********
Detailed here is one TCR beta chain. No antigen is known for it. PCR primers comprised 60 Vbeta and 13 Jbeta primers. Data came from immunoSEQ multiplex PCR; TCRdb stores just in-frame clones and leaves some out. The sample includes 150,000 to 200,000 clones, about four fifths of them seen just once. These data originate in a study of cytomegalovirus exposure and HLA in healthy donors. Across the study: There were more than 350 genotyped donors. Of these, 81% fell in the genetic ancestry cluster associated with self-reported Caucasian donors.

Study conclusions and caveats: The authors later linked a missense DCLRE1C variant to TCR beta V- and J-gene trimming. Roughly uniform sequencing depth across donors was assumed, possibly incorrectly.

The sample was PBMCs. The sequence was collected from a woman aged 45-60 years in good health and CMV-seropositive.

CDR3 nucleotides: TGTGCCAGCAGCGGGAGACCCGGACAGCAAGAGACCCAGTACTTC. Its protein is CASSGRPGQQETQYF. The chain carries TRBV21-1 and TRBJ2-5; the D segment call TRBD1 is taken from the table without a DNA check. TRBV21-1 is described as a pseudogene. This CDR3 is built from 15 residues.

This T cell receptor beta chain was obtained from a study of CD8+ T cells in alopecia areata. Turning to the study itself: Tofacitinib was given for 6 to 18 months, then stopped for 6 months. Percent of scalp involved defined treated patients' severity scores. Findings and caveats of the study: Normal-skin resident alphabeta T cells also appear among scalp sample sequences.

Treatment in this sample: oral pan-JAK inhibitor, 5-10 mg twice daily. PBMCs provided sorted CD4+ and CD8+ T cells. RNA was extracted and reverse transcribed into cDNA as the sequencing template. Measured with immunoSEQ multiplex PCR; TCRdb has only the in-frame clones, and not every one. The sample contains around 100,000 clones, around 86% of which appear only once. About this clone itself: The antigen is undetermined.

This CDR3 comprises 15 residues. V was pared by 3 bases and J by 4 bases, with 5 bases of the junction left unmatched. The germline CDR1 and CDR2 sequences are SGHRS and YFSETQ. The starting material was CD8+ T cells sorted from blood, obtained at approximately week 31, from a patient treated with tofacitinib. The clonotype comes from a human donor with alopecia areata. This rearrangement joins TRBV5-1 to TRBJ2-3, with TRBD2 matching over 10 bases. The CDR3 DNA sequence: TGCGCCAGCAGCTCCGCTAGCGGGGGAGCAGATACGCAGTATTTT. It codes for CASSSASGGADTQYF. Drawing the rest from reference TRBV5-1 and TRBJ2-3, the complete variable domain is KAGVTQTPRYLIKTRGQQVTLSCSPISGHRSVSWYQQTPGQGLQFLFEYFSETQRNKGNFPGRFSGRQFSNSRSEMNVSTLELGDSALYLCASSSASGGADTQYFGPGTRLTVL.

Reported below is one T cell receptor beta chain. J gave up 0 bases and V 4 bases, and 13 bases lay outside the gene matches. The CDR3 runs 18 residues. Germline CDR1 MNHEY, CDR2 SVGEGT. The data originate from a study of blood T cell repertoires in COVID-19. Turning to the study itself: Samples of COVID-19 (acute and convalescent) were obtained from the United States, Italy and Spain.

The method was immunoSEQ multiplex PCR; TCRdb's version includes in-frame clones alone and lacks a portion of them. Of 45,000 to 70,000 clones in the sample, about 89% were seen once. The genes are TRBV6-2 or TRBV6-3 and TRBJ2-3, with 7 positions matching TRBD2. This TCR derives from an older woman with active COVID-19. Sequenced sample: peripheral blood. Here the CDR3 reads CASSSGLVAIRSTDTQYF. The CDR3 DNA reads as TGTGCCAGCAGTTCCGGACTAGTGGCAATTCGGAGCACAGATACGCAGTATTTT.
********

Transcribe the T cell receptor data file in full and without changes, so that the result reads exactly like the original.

Detailed here is one TCR beta chain. No antigen is known for it. PCR primers comprised 60 Vbeta and 13 Jbeta primers. Data came from immunoSEQ multiplex PCR; TCRdb stores just in-frame clones and leaves some out. The sample includes 150,000 to 200,000 clones, about four fifths of them seen just once. These data originate in a study of cytomegalovirus exposure and HLA in healthy donors. Across the study: There were more than 350 genotyped donors. Of these, 81% fell in the genetic ancestry cluster associated with self-reported Caucasian donors.

Study conclusions and caveats: The authors later linked a missense DCLRE1C variant to TCR beta V- and J-gene trimming. Roughly uniform sequencing depth across donors was assumed, possibly incorrectly.

The sample was PBMCs. The sequence was collected from a woman aged 45-60 years in good health and CMV-seropositive.

CDR3 nucleotides: TGTGCCAGCAGCGGGAGACCCGGACAGCAAGAGACCCAGTACTTC. Its protein is CASSGRPGQQETQYF. The chain carries TRBV21-1 and TRBJ2-5; the D segment call TRBD1 is taken from the table without a DNA check. TRBV21-1 is described as a pseudogene. This CDR3 is built from 15 residues.

This T cell receptor beta chain was obtained from a study of CD8+ T cells in alopecia areata. Turning to the study itself: Tofacitinib was given for 6 to 18 months, then stopped for 6 months. Percent of scalp involved defined treated patients' severity scores. Findings and caveats of the study: Normal-skin resident alphabeta T cells also appear among scalp sample sequences.

Treatment in this sample: oral pan-JAK inhibitor, 5-10 mg twice daily. PBMCs provided sorted CD4+ and CD8+ T cells. RNA was extracted and reverse transcribed into cDNA as the sequencing template. Measured with immunoSEQ multiplex PCR; TCRdb has only the in-frame clones, and not every one. The sample contains around 100,000 clones, around 86% of which appear only once. About this clone itself: The antigen is undetermined.

This CDR3 comprises 15 residues. V was pared by 3 bases and J by 4 bases, with 5 bases of the junction left unmatched. The germline CDR1 and CDR2 sequences are SGHRS and YFSETQ. The starting material was CD8+ T cells sorted from blood, obtained at approximately week 31, from a patient treated with tofacitinib. The clonotype comes from a human donor with alopecia areata. This rearrangement joins TRBV5-1 to TRBJ2-3, with TRBD2 matching over 10 bases. The CDR3 DNA sequence: TGCGCCAGCAGCTCCGCTAGCGGGGGAGCAGATACGCAGTATTTT. It codes for CASSSASGGADTQYF. Drawing the rest from reference TRBV5-1 and TRBJ2-3, the complete variable domain is KAGVTQTPRYLIKTRGQQVTLSCSPISGHRSVSWYQQTPGQGLQFLFEYFSETQRNKGNFPGRFSGRQFSNSRSEMNVSTLELGDSALYLCASSSASGGADTQYFGPGTRLTVL.

Reported below is one T cell receptor beta chain. J gave up 0 bases and V 4 bases, and 13 bases lay outside the gene matches. The CDR3 runs 18 residues. Germline CDR1 MNHEY, CDR2 SVGEGT. The data originate from a study of blood T cell repertoires in COVID-19. Turning to the study itself: Samples of COVID-19 (acute and convalescent) were obtained from the United States, Italy and Spain.

The method was immunoSEQ multiplex PCR; TCRdb's version includes in-frame clones alone and lacks a portion of them. Of 45,000 to 70,000 clones in the sample, about 89% were seen once. The genes are TRBV6-2 or TRBV6-3 and TRBJ2-3, with 7 positions matching TRBD2. This TCR derives from an older woman with active COVID-19. Sequenced sample: peripheral blood. Here the CDR3 reads CASSSGLVAIRSTDTQYF. The CDR3 DNA reads as TGTGCCAGCAGTTCCGGACTAGTGGCAATTCGGAGCACAGATACGCAGTATTTT.